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 Table of Contents  
EDITORIAL
Year : 2018  |  Volume : 6  |  Issue : 3  |  Page : 131-132

Sickle cell disease and fetal hemoglobin


Division of Nephrology, Vascular Biology Research Center, Department of Medicine, Beth Israel Deaconess Medical Center, the Laboratory of Clinical Medicine, Boston Children's Hospital and Harvard Medical School, Boston, Massachusetts, USA

Date of Web Publication14-Aug-2018

Correspondence Address:
Alicia Rivera
Department of Medicine, Beth Israel Deaconess Medical Center, 330 Brookline Ave., Boston, Massachusetts 02215
USA
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DOI: 10.4103/sjmms.sjmms_128_18

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How to cite this article:
Rivera A. Sickle cell disease and fetal hemoglobin . Saudi J Med Med Sci 2018;6:131-2

How to cite this URL:
Rivera A. Sickle cell disease and fetal hemoglobin . Saudi J Med Med Sci [serial online] 2018 [cited 2018 Sep 23];6:131-2. Available from: http://www.sjmms.net/text.asp?2018/6/3/131/238993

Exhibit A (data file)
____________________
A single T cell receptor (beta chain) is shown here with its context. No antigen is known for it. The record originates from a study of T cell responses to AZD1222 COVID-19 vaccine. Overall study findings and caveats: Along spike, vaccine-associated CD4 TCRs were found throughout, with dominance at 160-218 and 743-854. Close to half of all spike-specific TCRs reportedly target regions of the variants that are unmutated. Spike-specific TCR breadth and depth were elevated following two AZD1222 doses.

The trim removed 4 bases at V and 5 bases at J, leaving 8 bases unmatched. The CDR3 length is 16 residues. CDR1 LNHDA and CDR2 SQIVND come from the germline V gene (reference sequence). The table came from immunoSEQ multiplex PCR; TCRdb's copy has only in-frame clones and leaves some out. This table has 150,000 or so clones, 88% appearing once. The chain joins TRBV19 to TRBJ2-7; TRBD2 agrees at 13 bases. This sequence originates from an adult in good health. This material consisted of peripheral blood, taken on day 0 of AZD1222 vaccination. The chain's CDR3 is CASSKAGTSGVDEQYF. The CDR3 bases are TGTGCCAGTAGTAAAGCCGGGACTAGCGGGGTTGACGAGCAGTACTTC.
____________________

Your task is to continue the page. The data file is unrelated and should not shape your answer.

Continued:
Sickle cell disease (SCD) is a genetically inherited abnormality of the β-hemoglobin gene, referred to as hemoglobin S, affecting millions of people worldwide. Despite evidence that child death rates from SCD are declining, the relative burden of child morbidity and disability will increase in the coming decades. Projections by Piel et al.[1] have shown a 30% increase in SCD births by 2050, which underscores the need to develop novel and effective therapies. However, lack of suitable tools to test promising experimental drug therapies hamper further progress.

Under low-oxygen conditions and/or pH, hemoglobin S polymerizes, forming sickle-shaped rigid cells with low survivability rates.[2] These dysfunctional oxygen-carrying cells are sticky and are easily trapped within small vessels, leading to vaso-occlusion, intravascular hemolysis and tissue damage in major organs. High recurrent infections, anemia, excruciating pain in extremities, leg ulcers, priapism, organ damage and stroke are among the common characteristics of this disease – events that lead to a poor quality of life, constant transfusions and frequent hospitalization. Treatment options for SCD are nonspecific and very limited. These include bone marrow transplantation, pain medication, blood transfusions and/or two US Food and Drug Administration (FDA)-approved drug treatment options, namely, L-glutamine oral powder (Endari) and hydroxyurea (hydroxycarbamide). In this issue of the Saudi Journal of Medicine and Medical Sciences, Mozeleski et al.[3] provide an important and compelling rationale to develop a novel approach to more accurately and precisely quantify cellular levels of hemoglobin F (HbF).